On Friday, the 11th of January, 2019, I woke up. The room around me was cold, and the entire apartment felt as though it was clutched in Death’s icy palm. I then found out why. Today would be Sophie’s last.
When I was young, just an early teenager, we went to get her from the shelter. She was listed as a pit bull and the people at the shelter had named her Deidre. It was a fine name, but when we took her, we renamed her Sophie. And on that day, my mom promised her 16 years of good life. On the way out the door, the folks who ran the shelter told us that she may have a touch of kennel cough, and so when she started coughing a few days after we got home, we didn’t think anything of it. But it didn’t stop there. Sophie coughed for days and days until we got worried enough to take her to a pet hospital. Pneumonia was the diagnosis and though it cost an arm and a leg, we treated her and brought her home a week or so later.
After she had recovered from her illness, Sophie was revealed to be a high-strung, crazy, good, crazy good dog. For awhile, we couldn’t even let her roam around the house for fear she’d just eat anything she found on the ground. Those first few years were, for lack of a better word, crazy. She was soft and snuggly and perfect in every way. Sophie traveled with us through a move from a house to an apartment and, though she was scared at first, she relished the chance to live so close to the woods. There, it felt like she was really maturing into her true self. There, out by the woods, she calmed down a bit. Still high-strung, still every bit everything I said before, but there was a maturity there now. She had watched me go through high school, and grow and I think it helped in some way. Although, she got very protective, even going so far as to blow her voice out, barking at landscapers who got too close to the building (read: who entered her line of sight).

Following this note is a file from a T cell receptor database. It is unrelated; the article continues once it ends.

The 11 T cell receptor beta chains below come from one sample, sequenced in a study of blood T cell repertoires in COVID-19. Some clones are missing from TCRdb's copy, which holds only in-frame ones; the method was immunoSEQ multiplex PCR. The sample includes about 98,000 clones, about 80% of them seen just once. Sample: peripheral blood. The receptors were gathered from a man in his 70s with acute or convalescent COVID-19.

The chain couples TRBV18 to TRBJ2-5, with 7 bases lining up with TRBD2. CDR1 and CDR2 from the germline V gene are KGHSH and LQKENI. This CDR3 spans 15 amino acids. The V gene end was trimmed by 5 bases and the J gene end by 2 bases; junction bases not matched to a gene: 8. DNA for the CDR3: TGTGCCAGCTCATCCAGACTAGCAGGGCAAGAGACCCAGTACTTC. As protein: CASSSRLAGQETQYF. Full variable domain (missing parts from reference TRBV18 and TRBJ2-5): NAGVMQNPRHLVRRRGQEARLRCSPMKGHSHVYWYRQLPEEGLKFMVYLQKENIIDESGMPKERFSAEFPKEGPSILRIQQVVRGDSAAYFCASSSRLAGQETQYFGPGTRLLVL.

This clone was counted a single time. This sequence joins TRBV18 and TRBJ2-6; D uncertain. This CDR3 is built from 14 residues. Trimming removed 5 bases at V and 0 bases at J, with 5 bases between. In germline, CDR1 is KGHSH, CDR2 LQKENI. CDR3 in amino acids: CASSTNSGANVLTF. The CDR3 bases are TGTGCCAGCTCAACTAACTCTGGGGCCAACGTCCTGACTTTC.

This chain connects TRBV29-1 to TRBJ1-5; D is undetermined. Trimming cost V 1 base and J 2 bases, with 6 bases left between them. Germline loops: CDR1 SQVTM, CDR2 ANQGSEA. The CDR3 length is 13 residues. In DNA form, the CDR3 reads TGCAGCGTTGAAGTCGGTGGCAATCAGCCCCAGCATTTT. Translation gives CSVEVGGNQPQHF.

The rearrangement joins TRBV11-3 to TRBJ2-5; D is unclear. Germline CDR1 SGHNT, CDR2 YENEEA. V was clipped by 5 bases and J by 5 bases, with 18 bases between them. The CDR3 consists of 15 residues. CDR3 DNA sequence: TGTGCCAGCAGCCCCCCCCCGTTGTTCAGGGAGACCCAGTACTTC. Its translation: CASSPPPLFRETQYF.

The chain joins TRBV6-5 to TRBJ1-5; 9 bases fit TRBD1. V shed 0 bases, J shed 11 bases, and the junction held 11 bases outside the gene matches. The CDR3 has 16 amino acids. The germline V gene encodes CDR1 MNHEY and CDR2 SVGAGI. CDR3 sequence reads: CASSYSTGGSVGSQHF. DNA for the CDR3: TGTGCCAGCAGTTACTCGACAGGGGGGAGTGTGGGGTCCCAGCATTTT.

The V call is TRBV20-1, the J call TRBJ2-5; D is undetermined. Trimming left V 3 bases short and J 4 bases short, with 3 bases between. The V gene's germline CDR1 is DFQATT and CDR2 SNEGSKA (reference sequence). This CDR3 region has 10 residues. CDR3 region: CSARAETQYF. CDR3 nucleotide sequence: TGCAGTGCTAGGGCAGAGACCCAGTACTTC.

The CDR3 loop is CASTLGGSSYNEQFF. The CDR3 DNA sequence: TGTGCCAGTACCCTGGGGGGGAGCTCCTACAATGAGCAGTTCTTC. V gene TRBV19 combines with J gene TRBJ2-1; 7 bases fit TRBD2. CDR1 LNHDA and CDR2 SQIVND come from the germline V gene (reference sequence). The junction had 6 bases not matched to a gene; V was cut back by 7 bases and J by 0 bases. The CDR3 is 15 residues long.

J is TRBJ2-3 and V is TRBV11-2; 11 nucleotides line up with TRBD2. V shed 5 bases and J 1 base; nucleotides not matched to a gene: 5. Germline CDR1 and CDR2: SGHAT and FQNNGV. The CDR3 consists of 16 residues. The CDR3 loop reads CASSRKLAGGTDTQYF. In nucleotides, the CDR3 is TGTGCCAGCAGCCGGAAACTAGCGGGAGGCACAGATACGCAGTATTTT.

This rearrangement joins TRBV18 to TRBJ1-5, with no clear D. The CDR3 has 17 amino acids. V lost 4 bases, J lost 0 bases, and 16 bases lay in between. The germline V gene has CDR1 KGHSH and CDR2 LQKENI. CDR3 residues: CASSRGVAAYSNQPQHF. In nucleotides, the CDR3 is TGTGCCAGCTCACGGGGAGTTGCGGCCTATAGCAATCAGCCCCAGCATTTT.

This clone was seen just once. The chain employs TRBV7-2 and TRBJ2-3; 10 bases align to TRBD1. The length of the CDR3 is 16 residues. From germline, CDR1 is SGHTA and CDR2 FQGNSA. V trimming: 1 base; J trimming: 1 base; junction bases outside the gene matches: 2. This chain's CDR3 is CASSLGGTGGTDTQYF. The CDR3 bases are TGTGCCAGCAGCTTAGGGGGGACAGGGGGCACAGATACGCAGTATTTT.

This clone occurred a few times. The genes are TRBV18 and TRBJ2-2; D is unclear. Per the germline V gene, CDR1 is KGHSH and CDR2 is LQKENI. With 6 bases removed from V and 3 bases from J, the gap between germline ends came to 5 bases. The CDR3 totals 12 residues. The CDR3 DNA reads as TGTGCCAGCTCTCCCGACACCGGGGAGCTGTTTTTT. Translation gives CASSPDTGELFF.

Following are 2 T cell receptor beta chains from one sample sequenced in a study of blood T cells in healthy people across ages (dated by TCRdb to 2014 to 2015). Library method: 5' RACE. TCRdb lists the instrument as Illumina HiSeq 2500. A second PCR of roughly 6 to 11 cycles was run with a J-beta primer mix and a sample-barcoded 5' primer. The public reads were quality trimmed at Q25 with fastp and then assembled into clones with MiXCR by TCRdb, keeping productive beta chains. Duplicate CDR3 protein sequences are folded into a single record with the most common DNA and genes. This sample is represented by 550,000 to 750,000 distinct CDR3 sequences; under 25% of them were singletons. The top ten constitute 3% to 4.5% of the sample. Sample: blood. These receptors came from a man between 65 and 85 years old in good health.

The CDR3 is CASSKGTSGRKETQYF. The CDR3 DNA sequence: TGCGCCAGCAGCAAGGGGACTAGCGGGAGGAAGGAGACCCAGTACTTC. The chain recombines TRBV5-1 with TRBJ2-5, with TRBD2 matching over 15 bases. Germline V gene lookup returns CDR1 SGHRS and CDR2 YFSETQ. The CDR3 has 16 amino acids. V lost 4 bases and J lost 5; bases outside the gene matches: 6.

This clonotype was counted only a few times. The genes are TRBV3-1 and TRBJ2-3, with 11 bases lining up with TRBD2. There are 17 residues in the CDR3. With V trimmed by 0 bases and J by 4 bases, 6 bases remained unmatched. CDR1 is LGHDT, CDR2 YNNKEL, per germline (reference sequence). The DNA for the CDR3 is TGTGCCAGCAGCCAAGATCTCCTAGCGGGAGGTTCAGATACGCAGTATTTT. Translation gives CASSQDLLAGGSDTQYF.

After a few years there, we were forced to move again, and she was forced to bid farewell to the woods. We thought farewell at the time. She’d never get to go back. We moved to a slightly more urban area and she greeted the new place, the new yard, with vim and vigor. But it was around then, that she started losing interest in her dog food. We didn’t think much of it at first, after all, we’d just moved and she’d been eating the same food for years and years now. It didn’t cause any worry for a couple months, but then we took her to the vet. There was something wrong with her liver. We saved up some money and took her in for further testing a month or so later. There was nothing we could do or could have done. Her liver was failing and it was just a matter of time. This news was heart-shattering, but not unexpected; at least not to me. So we did the best we could. Got her to eat when we could, got medicine for her and never stopped loving her. And then, on Friday, the 11th of January, 2019, I woke up and found out that this would be Sophie’s last day.
I ate a breakfast without taste, took antidepressants that won’t help, and waited for the vet to arrive. And while we waited, I held Sophie in my arms and told her over and over again how good she was and how much I loved her. And I thanked her, for every year, and every day she had with us. And then, when I couldn’t stay with her any longer, I went into my room, closed the door, and wrote this
Sophie was the best dog I’ve ever had. She didn’t always listen, or sit, and she didn’t like to be touched on her head, or picked up and held. She didn’t like to sit on people, and she always ate so much grass that she’d throw up. She was way too loud sometimes and got scared every time the smoke detector would beep or the power would go out. She’d climb into my arms and attempt to occupy the same space as my head. She was a little brown dog, greased lightning in a bottle and one of the best friends I’ve ever known. Sophie, we promised you 16 years. I hope you can make do with the 11 and a half best years any dog has ever had.